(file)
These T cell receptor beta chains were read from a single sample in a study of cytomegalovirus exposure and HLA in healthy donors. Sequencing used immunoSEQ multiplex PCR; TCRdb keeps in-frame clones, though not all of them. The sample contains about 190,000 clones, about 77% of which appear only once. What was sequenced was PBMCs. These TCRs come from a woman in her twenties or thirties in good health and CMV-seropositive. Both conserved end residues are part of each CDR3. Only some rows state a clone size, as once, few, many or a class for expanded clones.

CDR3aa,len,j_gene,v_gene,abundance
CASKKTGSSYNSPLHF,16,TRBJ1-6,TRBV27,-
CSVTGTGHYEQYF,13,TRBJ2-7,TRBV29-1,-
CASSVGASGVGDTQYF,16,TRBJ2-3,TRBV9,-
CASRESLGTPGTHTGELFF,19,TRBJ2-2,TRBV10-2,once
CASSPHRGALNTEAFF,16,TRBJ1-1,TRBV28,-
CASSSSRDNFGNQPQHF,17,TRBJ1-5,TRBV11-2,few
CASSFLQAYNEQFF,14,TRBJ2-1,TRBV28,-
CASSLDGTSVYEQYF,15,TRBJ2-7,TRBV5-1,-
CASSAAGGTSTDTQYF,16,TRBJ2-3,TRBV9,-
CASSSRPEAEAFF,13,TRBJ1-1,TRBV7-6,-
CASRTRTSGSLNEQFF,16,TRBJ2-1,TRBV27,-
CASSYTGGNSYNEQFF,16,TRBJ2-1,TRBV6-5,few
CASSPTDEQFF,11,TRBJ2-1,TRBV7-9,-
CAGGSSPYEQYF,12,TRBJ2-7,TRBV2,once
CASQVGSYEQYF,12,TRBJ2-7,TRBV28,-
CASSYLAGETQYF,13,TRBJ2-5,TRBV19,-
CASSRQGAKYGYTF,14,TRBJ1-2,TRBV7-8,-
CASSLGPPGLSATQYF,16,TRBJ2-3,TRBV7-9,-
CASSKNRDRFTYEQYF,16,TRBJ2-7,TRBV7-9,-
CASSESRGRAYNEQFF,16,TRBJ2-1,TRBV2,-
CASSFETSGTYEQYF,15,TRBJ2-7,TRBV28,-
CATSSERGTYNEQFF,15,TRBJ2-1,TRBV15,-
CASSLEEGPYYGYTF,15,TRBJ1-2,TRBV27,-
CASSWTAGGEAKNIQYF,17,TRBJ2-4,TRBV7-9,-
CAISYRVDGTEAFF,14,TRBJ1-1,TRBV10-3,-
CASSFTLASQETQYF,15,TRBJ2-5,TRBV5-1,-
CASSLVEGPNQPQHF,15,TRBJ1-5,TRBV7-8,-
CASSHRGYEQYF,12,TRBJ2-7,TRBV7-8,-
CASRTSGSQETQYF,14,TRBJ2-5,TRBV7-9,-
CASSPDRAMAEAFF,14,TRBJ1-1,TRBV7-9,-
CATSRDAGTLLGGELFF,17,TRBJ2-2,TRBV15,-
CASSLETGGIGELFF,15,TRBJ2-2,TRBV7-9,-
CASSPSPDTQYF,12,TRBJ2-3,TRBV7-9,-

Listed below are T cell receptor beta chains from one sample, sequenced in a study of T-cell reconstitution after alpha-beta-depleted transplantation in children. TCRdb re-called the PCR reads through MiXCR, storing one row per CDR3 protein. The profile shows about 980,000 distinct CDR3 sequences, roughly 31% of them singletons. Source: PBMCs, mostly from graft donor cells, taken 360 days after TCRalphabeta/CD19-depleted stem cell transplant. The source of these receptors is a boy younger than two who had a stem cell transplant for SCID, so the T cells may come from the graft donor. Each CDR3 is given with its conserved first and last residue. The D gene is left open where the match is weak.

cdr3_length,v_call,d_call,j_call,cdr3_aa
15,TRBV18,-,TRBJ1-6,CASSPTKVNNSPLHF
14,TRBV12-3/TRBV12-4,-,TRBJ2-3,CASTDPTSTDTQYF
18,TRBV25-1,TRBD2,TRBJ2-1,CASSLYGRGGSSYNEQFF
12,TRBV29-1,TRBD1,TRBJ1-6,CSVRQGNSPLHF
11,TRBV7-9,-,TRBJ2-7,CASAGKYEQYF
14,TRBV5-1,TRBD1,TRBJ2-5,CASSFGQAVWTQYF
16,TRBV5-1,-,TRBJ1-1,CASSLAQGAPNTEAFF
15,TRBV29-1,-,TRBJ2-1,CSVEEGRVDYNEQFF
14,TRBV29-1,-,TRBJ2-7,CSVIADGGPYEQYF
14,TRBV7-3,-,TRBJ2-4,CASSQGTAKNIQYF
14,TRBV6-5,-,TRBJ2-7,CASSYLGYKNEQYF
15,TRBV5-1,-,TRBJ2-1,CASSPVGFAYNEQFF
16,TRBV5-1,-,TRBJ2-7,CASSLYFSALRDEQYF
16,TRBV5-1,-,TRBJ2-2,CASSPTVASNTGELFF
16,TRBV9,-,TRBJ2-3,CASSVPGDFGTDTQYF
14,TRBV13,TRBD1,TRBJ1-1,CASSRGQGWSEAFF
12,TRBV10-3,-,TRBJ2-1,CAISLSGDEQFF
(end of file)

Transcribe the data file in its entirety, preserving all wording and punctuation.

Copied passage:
These T cell receptor beta chains were read from a single sample in a study of cytomegalovirus exposure and HLA in healthy donors. Sequencing used immunoSEQ multiplex PCR; TCRdb keeps in-frame clones, though not all of them. The sample contains about 190,000 clones, about 77% of which appear only once. What was sequenced was PBMCs. These TCRs come from a woman in her twenties or thirties in good health and CMV-seropositive. Both conserved end residues are part of each CDR3. Only some rows state a clone size, as once, few, many or a class for expanded clones.

CDR3aa,len,j_gene,v_gene,abundance
CASKKTGSSYNSPLHF,16,TRBJ1-6,TRBV27,-
CSVTGTGHYEQYF,13,TRBJ2-7,TRBV29-1,-
CASSVGASGVGDTQYF,16,TRBJ2-3,TRBV9,-
CASRESLGTPGTHTGELFF,19,TRBJ2-2,TRBV10-2,once
CASSPHRGALNTEAFF,16,TRBJ1-1,TRBV28,-
CASSSSRDNFGNQPQHF,17,TRBJ1-5,TRBV11-2,few
CASSFLQAYNEQFF,14,TRBJ2-1,TRBV28,-
CASSLDGTSVYEQYF,15,TRBJ2-7,TRBV5-1,-
CASSAAGGTSTDTQYF,16,TRBJ2-3,TRBV9,-
CASSSRPEAEAFF,13,TRBJ1-1,TRBV7-6,-
CASRTRTSGSLNEQFF,16,TRBJ2-1,TRBV27,-
CASSYTGGNSYNEQFF,16,TRBJ2-1,TRBV6-5,few
CASSPTDEQFF,11,TRBJ2-1,TRBV7-9,-
CAGGSSPYEQYF,12,TRBJ2-7,TRBV2,once
CASQVGSYEQYF,12,TRBJ2-7,TRBV28,-
CASSYLAGETQYF,13,TRBJ2-5,TRBV19,-
CASSRQGAKYGYTF,14,TRBJ1-2,TRBV7-8,-
CASSLGPPGLSATQYF,16,TRBJ2-3,TRBV7-9,-
CASSKNRDRFTYEQYF,16,TRBJ2-7,TRBV7-9,-
CASSESRGRAYNEQFF,16,TRBJ2-1,TRBV2,-
CASSFETSGTYEQYF,15,TRBJ2-7,TRBV28,-
CATSSERGTYNEQFF,15,TRBJ2-1,TRBV15,-
CASSLEEGPYYGYTF,15,TRBJ1-2,TRBV27,-
CASSWTAGGEAKNIQYF,17,TRBJ2-4,TRBV7-9,-
CAISYRVDGTEAFF,14,TRBJ1-1,TRBV10-3,-
CASSFTLASQETQYF,15,TRBJ2-5,TRBV5-1,-
CASSLVEGPNQPQHF,15,TRBJ1-5,TRBV7-8,-
CASSHRGYEQYF,12,TRBJ2-7,TRBV7-8,-
CASRTSGSQETQYF,14,TRBJ2-5,TRBV7-9,-
CASSPDRAMAEAFF,14,TRBJ1-1,TRBV7-9,-
CATSRDAGTLLGGELFF,17,TRBJ2-2,TRBV15,-
CASSLETGGIGELFF,15,TRBJ2-2,TRBV7-9,-
CASSPSPDTQYF,12,TRBJ2-3,TRBV7-9,-

Listed below are T cell receptor beta chains from one sample, sequenced in a study of T-cell reconstitution after alpha-beta-depleted transplantation in children. TCRdb re-called the PCR reads through MiXCR, storing one row per CDR3 protein. The profile shows about 980,000 distinct CDR3 sequences, roughly 31% of them singletons. Source: PBMCs, mostly from graft donor cells, taken 360 days after TCRalphabeta/CD19-depleted stem cell transplant. The source of these receptors is a boy younger than two who had a stem cell transplant for SCID, so the T cells may come from the graft donor. Each CDR3 is given with its conserved first and last residue. The D gene is left open where the match is weak.

cdr3_length,v_call,d_call,j_call,cdr3_aa
15,TRBV18,-,TRBJ1-6,CASSPTKVNNSPLHF
14,TRBV12-3/TRBV12-4,-,TRBJ2-3,CASTDPTSTDTQYF
18,TRBV25-1,TRBD2,TRBJ2-1,CASSLYGRGGSSYNEQFF
12,TRBV29-1,TRBD1,TRBJ1-6,CSVRQGNSPLHF
11,TRBV7-9,-,TRBJ2-7,CASAGKYEQYF
14,TRBV5-1,TRBD1,TRBJ2-5,CASSFGQAVWTQYF
16,TRBV5-1,-,TRBJ1-1,CASSLAQGAPNTEAFF
15,TRBV29-1,-,TRBJ2-1,CSVEEGRVDYNEQFF
14,TRBV29-1,-,TRBJ2-7,CSVIADGGPYEQYF
14,TRBV7-3,-,TRBJ2-4,CASSQGTAKNIQYF
14,TRBV6-5,-,TRBJ2-7,CASSYLGYKNEQYF
15,TRBV5-1,-,TRBJ2-1,CASSPVGFAYNEQFF
16,TRBV5-1,-,TRBJ2-7,CASSLYFSALRDEQYF
16,TRBV5-1,-,TRBJ2-2,CASSPTVASNTGELFF
16,TRBV9,-,TRBJ2-3,CASSVPGDFGTDTQYF
14,TRBV13,TRBD1,TRBJ1-1,CASSRGQGWSEAFF
12,TRBV10-3,-,TRBJ2-1,CAISLSGDEQFF